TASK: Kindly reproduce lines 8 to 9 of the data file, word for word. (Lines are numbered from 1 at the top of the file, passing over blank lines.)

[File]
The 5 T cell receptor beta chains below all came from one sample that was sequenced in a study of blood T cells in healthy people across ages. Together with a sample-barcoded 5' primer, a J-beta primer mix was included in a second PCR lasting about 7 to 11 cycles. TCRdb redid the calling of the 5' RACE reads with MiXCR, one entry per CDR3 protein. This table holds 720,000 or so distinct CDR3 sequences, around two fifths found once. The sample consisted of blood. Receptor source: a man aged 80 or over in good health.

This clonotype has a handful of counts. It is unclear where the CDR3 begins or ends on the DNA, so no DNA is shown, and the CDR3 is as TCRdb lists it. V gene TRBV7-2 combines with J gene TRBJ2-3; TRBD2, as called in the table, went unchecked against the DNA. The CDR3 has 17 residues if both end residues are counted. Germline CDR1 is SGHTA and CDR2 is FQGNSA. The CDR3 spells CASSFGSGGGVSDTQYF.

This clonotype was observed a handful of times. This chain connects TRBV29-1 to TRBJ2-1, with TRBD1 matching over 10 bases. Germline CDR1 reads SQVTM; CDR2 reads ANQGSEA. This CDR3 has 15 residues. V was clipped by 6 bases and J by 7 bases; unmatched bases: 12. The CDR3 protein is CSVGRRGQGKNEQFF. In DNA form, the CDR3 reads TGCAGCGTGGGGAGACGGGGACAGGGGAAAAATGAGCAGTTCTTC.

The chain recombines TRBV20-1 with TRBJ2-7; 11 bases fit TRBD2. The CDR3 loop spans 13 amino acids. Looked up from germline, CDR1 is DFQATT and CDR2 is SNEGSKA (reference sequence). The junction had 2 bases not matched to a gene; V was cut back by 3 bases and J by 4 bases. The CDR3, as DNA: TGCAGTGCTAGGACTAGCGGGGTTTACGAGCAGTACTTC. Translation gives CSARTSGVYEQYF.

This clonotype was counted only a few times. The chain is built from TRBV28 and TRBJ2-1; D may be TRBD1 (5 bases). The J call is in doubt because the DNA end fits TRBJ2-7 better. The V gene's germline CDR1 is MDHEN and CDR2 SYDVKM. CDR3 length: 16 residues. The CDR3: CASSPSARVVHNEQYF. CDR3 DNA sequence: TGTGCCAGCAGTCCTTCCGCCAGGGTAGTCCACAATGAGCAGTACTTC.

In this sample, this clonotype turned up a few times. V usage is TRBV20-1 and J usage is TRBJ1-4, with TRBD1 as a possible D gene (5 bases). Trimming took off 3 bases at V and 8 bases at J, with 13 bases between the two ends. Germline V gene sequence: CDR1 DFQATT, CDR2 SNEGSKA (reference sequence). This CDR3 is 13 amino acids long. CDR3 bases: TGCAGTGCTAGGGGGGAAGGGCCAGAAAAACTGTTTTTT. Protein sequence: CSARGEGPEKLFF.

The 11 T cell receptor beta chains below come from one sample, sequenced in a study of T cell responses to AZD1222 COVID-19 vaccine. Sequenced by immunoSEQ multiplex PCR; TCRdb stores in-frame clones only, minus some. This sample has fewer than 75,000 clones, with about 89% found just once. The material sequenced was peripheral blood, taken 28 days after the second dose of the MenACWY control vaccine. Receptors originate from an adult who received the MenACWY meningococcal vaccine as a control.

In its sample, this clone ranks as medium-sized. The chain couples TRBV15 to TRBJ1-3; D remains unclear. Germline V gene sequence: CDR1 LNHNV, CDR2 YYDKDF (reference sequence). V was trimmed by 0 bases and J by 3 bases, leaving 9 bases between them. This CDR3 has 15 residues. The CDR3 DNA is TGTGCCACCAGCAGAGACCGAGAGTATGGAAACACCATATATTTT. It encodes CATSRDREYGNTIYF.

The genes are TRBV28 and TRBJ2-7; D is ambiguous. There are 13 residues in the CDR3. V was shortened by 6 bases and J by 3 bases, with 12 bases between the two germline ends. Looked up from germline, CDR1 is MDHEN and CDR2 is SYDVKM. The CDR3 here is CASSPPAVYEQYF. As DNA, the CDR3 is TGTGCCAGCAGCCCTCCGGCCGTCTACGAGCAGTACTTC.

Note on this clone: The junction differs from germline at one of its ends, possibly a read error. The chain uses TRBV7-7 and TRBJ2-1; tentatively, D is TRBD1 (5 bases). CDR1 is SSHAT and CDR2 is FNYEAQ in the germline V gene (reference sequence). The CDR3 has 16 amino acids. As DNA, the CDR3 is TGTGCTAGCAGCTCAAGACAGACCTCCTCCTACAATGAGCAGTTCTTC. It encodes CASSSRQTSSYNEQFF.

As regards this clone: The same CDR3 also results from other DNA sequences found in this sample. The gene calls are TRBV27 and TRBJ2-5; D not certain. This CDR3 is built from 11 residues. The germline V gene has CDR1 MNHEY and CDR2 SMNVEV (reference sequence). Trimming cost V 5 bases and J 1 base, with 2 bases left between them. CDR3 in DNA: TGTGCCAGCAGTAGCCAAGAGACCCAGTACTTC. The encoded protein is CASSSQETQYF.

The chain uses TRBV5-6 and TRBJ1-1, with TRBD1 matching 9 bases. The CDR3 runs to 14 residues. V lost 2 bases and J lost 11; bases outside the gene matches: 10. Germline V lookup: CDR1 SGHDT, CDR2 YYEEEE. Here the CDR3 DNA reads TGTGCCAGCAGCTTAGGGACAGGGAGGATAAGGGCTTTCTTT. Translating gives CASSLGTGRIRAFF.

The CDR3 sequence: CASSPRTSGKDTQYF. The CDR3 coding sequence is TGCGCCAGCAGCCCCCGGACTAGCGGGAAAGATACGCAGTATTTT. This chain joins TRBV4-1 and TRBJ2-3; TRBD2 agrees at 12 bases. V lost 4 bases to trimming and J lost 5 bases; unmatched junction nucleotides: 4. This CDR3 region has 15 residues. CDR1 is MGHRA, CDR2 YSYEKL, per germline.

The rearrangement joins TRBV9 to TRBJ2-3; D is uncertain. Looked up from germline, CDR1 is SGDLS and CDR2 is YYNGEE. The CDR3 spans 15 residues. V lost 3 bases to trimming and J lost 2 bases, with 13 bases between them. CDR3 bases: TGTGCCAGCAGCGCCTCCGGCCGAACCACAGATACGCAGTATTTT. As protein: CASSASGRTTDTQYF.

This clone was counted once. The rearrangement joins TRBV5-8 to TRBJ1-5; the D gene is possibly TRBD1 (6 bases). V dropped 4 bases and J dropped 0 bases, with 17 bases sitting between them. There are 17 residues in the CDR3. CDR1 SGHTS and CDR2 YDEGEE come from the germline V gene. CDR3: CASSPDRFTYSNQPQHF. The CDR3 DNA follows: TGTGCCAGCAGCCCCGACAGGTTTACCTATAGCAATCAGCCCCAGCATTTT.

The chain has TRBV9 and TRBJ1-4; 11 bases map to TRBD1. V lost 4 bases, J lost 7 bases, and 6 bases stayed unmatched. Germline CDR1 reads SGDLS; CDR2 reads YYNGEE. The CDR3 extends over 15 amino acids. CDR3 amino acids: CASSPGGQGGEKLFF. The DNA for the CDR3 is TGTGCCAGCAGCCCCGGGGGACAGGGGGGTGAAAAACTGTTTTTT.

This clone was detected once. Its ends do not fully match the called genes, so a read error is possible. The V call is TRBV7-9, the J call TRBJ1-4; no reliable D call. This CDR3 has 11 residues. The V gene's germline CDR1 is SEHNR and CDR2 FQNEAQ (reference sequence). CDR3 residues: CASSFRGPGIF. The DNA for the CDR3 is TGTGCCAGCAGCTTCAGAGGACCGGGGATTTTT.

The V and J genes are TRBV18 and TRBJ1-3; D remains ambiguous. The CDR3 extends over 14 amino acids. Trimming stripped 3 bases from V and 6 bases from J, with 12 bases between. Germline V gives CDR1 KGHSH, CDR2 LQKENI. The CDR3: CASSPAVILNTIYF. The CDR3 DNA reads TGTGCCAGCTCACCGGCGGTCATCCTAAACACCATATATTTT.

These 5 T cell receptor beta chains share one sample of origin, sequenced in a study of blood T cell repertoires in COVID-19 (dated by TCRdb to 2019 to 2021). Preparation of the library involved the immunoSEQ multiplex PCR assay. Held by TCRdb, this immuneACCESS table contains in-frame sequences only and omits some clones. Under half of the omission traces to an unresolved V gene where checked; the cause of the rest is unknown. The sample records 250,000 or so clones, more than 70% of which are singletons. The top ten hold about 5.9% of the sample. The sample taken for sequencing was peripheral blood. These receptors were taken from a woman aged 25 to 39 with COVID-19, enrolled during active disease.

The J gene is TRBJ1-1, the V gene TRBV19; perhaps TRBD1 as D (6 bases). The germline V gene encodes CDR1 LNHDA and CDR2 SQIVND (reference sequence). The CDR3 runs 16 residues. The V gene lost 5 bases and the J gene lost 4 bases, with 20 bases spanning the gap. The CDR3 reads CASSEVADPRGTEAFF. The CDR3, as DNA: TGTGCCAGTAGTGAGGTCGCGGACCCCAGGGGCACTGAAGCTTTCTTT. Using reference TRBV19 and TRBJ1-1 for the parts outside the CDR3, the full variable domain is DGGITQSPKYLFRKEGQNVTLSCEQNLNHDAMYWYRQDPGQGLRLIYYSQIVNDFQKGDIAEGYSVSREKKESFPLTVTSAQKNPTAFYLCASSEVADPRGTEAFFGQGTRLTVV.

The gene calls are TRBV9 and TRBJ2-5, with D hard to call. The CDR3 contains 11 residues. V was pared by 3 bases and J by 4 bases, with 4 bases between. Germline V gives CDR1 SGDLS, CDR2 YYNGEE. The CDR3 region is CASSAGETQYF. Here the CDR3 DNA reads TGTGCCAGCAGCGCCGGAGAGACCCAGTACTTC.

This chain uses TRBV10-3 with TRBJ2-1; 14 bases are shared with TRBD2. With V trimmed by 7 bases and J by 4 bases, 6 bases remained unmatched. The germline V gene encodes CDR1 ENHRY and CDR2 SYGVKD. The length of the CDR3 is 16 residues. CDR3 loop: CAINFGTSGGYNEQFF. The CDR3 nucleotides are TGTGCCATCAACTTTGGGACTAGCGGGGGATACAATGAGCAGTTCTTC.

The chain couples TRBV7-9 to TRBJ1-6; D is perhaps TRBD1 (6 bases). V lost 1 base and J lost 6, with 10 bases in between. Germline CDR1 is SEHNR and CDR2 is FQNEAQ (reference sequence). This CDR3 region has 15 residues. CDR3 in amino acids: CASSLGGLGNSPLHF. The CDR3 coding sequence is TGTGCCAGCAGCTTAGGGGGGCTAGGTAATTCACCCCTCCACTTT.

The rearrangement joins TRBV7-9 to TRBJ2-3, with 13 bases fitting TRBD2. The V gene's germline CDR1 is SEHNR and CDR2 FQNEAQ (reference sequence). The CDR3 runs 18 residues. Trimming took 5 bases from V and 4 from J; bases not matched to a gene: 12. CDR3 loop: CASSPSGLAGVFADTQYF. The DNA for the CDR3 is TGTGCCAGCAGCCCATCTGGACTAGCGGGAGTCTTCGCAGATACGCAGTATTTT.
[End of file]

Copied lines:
In its sample, this clone ranks as medium-sized. The chain couples TRBV15 to TRBJ1-3; D remains unclear. Germline V gene sequence: CDR1 LNHNV, CDR2 YYDKDF (reference sequence). V was trimmed by 0 bases and J by 3 bases, leaving 9 bases between them. This CDR3 has 15 residues. The CDR3 DNA is TGTGCCACCAGCAGAGACCGAGAGTATGGAAACACCATATATTTT. It encodes CATSRDREYGNTIYF.

The genes are TRBV28 and TRBJ2-7; D is ambiguous. There are 13 residues in the CDR3. V was shortened by 6 bases and J by 3 bases, with 12 bases between the two germline ends. Looked up from germline, CDR1 is MDHEN and CDR2 is SYDVKM. The CDR3 here is CASSPPAVYEQYF. As DNA, the CDR3 is TGTGCCAGCAGCCCTCCGGCCGTCTACGAGCAGTACTTC.